More and more colleges are leading trips through the South -- to cities such as Memphis, where King was shot in 1968, Little Rock, Arkansas, Atlanta, Selma, Alabama, and Jackson -- to help students understand the long, bitter struggle for equality.
The trips bring events of that period to life and provide students with insights they could not get in a classroom, say officials of Southern Methodist University, sponsor of the tour Matlock joined.
"Seeing Medgar Evers' house was sobering because we saw how that family had to live back in that time," said Matlock, describing the home where the Mississippi NAACP field secretary was fatally shot. It is in Jackson, the tour's first stop. "The house was designed with no front door. They had to live on the floor. They were prisoners in their home."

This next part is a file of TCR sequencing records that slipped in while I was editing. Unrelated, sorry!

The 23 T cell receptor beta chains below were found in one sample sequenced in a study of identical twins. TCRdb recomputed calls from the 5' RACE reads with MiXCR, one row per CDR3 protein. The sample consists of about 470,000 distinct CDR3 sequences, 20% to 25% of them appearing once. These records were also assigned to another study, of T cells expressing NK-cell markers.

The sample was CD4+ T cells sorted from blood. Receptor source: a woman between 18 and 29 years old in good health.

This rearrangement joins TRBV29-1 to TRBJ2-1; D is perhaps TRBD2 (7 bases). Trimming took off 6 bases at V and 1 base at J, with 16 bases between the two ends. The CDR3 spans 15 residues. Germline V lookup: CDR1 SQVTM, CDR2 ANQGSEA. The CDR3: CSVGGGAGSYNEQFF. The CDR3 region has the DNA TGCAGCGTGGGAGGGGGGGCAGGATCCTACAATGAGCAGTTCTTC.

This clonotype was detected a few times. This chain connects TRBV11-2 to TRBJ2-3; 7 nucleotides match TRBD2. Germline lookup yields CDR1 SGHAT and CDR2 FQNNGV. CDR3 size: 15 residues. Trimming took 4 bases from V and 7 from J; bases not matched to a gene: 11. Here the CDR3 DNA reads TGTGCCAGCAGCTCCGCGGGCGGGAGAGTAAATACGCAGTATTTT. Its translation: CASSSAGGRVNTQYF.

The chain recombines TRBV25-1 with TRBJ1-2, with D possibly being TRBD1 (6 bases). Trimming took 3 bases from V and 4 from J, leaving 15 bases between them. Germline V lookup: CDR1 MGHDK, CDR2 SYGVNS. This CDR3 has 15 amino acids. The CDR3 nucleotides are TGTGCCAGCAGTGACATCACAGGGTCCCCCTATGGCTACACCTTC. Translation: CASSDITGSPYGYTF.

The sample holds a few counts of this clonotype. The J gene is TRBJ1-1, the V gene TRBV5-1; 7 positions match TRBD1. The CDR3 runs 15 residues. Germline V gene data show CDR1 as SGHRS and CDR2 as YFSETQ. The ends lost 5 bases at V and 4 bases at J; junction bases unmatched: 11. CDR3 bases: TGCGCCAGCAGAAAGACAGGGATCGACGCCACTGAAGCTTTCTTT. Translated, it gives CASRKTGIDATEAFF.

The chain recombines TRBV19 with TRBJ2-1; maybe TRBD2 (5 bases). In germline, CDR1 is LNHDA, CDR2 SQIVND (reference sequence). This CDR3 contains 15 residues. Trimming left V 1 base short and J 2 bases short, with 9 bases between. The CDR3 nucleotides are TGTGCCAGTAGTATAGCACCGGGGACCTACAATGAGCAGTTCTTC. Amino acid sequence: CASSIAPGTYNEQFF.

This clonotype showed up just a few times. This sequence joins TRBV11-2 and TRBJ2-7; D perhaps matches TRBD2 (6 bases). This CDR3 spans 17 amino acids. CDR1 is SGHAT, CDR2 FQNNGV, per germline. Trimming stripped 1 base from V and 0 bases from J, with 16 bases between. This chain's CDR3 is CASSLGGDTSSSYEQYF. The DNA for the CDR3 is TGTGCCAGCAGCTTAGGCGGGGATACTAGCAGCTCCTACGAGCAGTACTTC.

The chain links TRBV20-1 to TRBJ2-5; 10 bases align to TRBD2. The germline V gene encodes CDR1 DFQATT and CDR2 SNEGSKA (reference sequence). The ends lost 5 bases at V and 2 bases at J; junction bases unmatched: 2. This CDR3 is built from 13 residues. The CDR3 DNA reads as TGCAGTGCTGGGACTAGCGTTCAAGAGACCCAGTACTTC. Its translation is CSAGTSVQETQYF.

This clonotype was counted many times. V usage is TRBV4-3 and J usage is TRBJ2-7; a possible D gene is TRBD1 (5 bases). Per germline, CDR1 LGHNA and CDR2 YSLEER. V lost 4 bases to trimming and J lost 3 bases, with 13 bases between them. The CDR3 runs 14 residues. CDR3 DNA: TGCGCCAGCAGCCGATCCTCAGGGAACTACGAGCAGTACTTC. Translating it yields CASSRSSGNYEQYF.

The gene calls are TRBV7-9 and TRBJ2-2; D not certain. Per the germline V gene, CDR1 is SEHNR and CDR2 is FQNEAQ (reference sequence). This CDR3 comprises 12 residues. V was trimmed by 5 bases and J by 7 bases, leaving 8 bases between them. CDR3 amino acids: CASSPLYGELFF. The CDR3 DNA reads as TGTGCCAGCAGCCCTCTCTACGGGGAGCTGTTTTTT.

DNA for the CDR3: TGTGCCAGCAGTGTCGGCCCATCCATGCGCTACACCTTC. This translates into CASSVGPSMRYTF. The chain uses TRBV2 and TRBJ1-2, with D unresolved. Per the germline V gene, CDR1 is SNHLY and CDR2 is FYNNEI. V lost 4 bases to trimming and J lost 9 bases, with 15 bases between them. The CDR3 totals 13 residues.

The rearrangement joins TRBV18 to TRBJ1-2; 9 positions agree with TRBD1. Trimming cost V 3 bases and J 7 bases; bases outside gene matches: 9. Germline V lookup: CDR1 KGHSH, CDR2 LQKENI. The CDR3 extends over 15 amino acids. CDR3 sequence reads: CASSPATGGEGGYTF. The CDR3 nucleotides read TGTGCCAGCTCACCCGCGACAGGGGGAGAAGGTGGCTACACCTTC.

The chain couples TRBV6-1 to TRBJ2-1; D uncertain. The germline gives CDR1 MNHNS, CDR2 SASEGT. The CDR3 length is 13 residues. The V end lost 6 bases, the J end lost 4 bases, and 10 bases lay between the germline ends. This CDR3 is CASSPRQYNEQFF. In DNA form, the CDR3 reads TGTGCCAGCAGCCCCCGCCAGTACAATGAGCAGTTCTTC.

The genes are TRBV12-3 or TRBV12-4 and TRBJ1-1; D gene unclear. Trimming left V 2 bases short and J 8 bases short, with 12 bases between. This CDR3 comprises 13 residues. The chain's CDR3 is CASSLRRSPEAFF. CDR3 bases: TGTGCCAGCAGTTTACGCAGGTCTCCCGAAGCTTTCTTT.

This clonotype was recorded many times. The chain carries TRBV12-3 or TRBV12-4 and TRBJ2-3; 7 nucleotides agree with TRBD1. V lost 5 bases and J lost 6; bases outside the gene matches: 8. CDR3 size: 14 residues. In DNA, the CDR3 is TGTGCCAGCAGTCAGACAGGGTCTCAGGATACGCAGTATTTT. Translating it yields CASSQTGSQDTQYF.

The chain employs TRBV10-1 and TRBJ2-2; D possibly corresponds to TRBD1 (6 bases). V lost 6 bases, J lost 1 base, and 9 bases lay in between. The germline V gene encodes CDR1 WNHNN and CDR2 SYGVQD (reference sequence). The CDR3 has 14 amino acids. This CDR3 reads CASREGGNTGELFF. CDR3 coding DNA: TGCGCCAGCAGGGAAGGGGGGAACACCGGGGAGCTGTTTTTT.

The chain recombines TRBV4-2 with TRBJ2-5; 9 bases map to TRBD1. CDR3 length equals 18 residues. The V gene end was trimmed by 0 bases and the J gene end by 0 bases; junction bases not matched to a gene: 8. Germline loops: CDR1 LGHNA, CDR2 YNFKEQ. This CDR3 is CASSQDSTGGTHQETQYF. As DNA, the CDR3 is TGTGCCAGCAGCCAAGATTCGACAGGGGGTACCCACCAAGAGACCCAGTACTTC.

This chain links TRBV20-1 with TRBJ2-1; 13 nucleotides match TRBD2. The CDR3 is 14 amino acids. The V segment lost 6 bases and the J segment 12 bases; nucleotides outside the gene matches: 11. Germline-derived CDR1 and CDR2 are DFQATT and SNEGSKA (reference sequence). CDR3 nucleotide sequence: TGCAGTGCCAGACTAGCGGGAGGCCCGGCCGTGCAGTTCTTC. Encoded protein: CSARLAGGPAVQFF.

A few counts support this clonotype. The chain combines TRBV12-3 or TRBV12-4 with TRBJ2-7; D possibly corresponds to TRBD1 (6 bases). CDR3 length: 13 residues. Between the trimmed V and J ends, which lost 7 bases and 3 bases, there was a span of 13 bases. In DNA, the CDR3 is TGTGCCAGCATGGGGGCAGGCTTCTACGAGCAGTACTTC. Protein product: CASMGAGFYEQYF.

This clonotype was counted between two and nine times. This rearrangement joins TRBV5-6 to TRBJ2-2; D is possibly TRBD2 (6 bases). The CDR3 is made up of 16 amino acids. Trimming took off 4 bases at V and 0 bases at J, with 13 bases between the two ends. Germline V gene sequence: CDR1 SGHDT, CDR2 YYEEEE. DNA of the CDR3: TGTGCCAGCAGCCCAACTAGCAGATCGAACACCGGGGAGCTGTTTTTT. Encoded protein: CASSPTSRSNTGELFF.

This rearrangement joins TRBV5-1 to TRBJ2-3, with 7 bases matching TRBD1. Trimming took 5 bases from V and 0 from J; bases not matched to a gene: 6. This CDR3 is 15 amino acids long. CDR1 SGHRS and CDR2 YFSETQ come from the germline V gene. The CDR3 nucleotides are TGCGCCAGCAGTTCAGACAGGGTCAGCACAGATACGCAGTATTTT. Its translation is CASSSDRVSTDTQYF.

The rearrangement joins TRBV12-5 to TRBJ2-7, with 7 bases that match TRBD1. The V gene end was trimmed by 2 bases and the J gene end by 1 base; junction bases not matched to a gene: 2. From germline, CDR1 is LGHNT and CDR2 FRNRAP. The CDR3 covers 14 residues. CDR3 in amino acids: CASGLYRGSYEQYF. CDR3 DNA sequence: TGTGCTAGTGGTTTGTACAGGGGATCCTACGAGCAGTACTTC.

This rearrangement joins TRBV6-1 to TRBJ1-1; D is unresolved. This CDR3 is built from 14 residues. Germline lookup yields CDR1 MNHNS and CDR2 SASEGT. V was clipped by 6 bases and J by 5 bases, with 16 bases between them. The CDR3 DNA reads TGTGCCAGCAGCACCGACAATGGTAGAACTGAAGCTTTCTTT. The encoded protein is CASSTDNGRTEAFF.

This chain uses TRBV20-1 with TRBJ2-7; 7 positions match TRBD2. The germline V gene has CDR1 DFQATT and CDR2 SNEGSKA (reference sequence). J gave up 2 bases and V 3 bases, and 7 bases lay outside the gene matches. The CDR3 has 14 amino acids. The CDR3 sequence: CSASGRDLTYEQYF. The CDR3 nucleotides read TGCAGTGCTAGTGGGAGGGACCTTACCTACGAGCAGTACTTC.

In 2005, SMU created its Civil Rights Pilgrimage Travel Seminar, which takes students during spring break to historical sites. Matlock, who works in the university's Human Resources department, traveled with 40 others, including four from another Dallas school, historically black Paul Quinn College. Their chartered bus stopped in eight cities over eight days.
This from CNN.